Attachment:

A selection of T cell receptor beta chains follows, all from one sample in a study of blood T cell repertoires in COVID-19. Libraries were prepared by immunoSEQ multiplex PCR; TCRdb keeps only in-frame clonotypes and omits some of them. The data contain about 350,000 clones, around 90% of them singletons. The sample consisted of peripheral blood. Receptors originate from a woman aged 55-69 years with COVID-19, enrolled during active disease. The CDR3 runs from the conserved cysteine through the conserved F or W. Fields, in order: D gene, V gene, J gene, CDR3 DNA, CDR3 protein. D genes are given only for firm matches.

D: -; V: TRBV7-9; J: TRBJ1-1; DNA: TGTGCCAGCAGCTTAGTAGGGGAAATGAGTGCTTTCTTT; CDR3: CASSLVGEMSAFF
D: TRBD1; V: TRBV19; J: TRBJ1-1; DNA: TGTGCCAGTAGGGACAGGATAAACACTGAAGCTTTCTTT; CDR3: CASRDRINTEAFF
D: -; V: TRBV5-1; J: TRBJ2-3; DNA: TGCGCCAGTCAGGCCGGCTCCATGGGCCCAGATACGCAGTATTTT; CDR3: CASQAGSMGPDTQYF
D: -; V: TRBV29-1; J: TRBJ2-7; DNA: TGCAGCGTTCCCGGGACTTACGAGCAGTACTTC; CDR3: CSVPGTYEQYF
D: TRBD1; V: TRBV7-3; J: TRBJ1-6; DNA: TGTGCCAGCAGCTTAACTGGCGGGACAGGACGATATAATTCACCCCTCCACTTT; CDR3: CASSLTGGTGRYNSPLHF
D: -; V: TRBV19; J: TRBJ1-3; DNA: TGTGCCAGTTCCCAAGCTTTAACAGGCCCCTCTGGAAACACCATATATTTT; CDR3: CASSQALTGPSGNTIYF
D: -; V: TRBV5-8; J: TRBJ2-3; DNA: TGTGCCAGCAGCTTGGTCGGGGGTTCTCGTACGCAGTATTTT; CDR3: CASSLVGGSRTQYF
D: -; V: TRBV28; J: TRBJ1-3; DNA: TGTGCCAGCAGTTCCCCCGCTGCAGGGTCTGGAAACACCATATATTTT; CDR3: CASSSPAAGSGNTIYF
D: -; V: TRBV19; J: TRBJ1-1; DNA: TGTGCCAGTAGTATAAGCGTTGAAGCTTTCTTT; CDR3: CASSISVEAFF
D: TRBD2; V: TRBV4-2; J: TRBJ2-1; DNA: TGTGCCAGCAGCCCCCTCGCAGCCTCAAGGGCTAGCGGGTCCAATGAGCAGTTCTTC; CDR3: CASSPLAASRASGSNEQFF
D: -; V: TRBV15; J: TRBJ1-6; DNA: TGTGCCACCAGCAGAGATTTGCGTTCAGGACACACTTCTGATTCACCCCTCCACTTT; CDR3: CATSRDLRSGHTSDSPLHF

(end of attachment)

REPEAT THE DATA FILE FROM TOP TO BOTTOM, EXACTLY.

A selection of T cell receptor beta chains follows, all from one sample in a study of blood T cell repertoires in COVID-19. Libraries were prepared by immunoSEQ multiplex PCR; TCRdb keeps only in-frame clonotypes and omits some of them. The data contain about 350,000 clones, around 90% of them singletons. The sample consisted of peripheral blood. Receptors originate from a woman aged 55-69 years with COVID-19, enrolled during active disease. The CDR3 runs from the conserved cysteine through the conserved F or W. Fields, in order: D gene, V gene, J gene, CDR3 DNA, CDR3 protein. D genes are given only for firm matches.

D: -; V: TRBV7-9; J: TRBJ1-1; DNA: TGTGCCAGCAGCTTAGTAGGGGAAATGAGTGCTTTCTTT; CDR3: CASSLVGEMSAFF
D: TRBD1; V: TRBV19; J: TRBJ1-1; DNA: TGTGCCAGTAGGGACAGGATAAACACTGAAGCTTTCTTT; CDR3: CASRDRINTEAFF
D: -; V: TRBV5-1; J: TRBJ2-3; DNA: TGCGCCAGTCAGGCCGGCTCCATGGGCCCAGATACGCAGTATTTT; CDR3: CASQAGSMGPDTQYF
D: -; V: TRBV29-1; J: TRBJ2-7; DNA: TGCAGCGTTCCCGGGACTTACGAGCAGTACTTC; CDR3: CSVPGTYEQYF
D: TRBD1; V: TRBV7-3; J: TRBJ1-6; DNA: TGTGCCAGCAGCTTAACTGGCGGGACAGGACGATATAATTCACCCCTCCACTTT; CDR3: CASSLTGGTGRYNSPLHF
D: -; V: TRBV19; J: TRBJ1-3; DNA: TGTGCCAGTTCCCAAGCTTTAACAGGCCCCTCTGGAAACACCATATATTTT; CDR3: CASSQALTGPSGNTIYF
D: -; V: TRBV5-8; J: TRBJ2-3; DNA: TGTGCCAGCAGCTTGGTCGGGGGTTCTCGTACGCAGTATTTT; CDR3: CASSLVGGSRTQYF
D: -; V: TRBV28; J: TRBJ1-3; DNA: TGTGCCAGCAGTTCCCCCGCTGCAGGGTCTGGAAACACCATATATTTT; CDR3: CASSSPAAGSGNTIYF
D: -; V: TRBV19; J: TRBJ1-1; DNA: TGTGCCAGTAGTATAAGCGTTGAAGCTTTCTTT; CDR3: CASSISVEAFF
D: TRBD2; V: TRBV4-2; J: TRBJ2-1; DNA: TGTGCCAGCAGCCCCCTCGCAGCCTCAAGGGCTAGCGGGTCCAATGAGCAGTTCTTC; CDR3: CASSPLAASRASGSNEQFF
D: -; V: TRBV15; J: TRBJ1-6; DNA: TGTGCCACCAGCAGAGATTTGCGTTCAGGACACACTTCTGATTCACCCCTCCACTTT; CDR3: CATSRDLRSGHTSDSPLHF